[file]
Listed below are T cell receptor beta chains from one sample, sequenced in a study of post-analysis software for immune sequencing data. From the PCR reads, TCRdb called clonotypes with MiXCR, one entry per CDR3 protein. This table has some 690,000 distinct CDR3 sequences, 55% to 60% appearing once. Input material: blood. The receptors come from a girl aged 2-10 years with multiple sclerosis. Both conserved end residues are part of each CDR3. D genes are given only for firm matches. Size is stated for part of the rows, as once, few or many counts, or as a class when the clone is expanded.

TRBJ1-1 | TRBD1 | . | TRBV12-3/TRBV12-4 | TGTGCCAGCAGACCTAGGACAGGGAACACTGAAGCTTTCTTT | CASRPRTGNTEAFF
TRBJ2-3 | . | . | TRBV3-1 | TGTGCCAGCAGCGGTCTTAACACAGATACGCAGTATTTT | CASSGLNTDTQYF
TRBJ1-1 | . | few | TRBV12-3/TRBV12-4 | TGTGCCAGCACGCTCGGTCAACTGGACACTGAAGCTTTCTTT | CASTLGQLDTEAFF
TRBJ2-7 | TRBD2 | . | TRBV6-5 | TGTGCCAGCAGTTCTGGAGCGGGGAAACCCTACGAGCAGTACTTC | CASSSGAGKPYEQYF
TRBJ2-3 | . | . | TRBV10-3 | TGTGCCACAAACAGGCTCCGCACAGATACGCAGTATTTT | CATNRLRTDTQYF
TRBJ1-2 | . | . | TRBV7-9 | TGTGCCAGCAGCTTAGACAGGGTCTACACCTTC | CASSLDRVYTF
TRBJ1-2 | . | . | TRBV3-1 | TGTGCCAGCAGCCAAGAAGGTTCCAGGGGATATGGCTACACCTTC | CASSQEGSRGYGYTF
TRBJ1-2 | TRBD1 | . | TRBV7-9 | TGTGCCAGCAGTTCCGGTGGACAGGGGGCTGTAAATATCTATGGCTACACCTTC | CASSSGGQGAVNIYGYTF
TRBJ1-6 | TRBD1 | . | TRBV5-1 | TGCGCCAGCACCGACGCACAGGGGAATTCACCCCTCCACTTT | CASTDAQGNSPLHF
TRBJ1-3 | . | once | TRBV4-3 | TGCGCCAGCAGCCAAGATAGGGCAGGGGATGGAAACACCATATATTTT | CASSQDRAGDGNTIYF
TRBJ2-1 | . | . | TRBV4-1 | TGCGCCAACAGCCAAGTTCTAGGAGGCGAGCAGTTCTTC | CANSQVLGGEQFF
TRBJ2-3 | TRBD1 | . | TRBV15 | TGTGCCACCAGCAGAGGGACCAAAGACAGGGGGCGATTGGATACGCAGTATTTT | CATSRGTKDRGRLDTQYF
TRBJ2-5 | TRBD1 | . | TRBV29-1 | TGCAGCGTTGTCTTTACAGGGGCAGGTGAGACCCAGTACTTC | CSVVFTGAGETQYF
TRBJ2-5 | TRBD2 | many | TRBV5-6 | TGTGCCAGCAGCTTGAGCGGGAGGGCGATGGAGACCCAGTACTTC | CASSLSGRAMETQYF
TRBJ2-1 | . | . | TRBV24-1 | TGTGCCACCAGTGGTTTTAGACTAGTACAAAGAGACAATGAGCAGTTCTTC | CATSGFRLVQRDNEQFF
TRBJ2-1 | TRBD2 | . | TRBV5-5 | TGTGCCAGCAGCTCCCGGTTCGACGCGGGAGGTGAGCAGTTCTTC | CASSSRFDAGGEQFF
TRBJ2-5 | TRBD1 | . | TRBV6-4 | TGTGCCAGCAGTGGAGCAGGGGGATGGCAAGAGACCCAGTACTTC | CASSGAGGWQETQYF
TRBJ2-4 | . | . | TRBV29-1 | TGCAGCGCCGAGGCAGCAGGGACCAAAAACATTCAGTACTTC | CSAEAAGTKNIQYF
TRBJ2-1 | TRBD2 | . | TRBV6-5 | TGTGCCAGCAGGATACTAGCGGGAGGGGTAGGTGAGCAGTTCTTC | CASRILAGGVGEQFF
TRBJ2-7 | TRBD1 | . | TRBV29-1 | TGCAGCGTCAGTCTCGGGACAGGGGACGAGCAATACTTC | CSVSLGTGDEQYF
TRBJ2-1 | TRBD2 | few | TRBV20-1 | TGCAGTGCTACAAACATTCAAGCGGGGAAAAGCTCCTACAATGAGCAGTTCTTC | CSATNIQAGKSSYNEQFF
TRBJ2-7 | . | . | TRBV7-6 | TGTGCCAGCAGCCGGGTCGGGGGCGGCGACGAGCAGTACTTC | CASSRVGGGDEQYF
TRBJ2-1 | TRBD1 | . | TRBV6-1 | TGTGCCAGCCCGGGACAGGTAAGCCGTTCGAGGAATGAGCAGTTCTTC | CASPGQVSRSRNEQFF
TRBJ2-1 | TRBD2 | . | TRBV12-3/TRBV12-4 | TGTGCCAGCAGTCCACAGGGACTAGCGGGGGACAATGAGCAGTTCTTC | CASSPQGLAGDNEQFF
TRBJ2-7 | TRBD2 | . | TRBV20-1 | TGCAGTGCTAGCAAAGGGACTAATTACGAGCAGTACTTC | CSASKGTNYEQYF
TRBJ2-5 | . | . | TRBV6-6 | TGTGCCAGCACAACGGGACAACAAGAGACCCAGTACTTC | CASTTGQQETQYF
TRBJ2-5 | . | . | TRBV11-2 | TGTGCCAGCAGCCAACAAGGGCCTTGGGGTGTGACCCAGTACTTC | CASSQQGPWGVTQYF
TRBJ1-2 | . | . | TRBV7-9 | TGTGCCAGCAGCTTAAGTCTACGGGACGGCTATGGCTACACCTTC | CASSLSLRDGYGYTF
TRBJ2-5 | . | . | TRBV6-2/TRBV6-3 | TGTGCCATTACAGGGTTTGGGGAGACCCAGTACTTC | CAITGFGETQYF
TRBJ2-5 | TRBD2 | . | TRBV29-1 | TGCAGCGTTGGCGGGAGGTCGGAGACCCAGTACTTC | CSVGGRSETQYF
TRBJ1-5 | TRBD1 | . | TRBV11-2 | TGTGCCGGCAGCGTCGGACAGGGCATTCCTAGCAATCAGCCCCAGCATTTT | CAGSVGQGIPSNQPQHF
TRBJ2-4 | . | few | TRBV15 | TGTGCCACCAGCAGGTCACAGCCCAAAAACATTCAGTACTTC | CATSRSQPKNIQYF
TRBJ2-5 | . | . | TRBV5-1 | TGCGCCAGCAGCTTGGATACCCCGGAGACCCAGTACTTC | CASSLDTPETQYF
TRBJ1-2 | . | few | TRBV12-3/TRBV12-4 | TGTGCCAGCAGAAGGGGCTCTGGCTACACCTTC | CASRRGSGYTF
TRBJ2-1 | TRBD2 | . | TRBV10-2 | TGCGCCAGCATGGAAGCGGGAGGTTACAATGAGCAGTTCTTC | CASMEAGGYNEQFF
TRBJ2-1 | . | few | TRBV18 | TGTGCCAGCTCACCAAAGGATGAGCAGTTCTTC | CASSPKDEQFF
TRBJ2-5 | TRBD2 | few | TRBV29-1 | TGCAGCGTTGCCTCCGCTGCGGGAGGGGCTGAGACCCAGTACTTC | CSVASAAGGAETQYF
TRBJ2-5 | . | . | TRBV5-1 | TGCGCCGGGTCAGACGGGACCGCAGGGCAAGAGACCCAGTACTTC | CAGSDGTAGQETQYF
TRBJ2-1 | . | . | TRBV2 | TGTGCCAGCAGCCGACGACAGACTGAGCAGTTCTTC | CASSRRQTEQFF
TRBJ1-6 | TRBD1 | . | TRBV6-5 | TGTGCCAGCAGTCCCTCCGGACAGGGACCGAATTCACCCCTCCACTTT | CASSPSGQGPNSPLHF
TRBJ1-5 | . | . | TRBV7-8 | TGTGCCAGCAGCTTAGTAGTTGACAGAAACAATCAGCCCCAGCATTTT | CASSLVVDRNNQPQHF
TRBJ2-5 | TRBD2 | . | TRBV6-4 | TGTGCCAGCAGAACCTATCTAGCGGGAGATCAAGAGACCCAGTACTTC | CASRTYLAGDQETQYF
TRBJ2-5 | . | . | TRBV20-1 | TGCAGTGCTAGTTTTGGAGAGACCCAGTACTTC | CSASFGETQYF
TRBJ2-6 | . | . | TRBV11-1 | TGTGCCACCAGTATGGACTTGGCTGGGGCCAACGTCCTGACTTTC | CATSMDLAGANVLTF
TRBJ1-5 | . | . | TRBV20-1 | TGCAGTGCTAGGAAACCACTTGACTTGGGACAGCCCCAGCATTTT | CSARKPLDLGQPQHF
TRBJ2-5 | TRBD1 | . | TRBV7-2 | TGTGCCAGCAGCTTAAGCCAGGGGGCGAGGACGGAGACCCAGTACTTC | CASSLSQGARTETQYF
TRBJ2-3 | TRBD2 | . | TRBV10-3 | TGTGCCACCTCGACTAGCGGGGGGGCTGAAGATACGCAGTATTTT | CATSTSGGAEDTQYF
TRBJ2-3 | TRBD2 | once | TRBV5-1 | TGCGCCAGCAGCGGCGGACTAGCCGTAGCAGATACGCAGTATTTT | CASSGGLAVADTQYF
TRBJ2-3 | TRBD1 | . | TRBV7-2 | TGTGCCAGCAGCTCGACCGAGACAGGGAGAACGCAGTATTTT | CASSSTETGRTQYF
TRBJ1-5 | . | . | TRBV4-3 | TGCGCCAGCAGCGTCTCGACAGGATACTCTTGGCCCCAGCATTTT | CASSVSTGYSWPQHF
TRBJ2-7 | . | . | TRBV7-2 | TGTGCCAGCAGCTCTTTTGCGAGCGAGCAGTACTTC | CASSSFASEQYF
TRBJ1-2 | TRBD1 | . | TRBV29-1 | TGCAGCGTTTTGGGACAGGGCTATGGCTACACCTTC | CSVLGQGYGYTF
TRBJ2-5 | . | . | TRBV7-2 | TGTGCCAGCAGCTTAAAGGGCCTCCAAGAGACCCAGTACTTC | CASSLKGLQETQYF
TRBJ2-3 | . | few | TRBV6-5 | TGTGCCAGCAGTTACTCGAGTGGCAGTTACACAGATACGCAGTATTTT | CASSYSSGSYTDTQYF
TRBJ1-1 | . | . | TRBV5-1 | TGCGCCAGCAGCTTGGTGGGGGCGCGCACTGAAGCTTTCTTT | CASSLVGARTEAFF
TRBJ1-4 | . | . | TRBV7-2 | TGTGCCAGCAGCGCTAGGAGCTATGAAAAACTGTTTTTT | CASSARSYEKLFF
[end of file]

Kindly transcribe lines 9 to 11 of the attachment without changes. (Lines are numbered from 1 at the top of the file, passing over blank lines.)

TRBJ1-2 | TRBD1 | . | TRBV7-9 | TGTGCCAGCAGTTCCGGTGGACAGGGGGCTGTAAATATCTATGGCTACACCTTC | CASSSGGQGAVNIYGYTF
TRBJ1-6 | TRBD1 | . | TRBV5-1 | TGCGCCAGCACCGACGCACAGGGGAATTCACCCCTCCACTTT | CASTDAQGNSPLHF
TRBJ1-3 | . | once | TRBV4-3 | TGCGCCAGCAGCCAAGATAGGGCAGGGGATGGAAACACCATATATTTT | CASSQDRAGDGNTIYF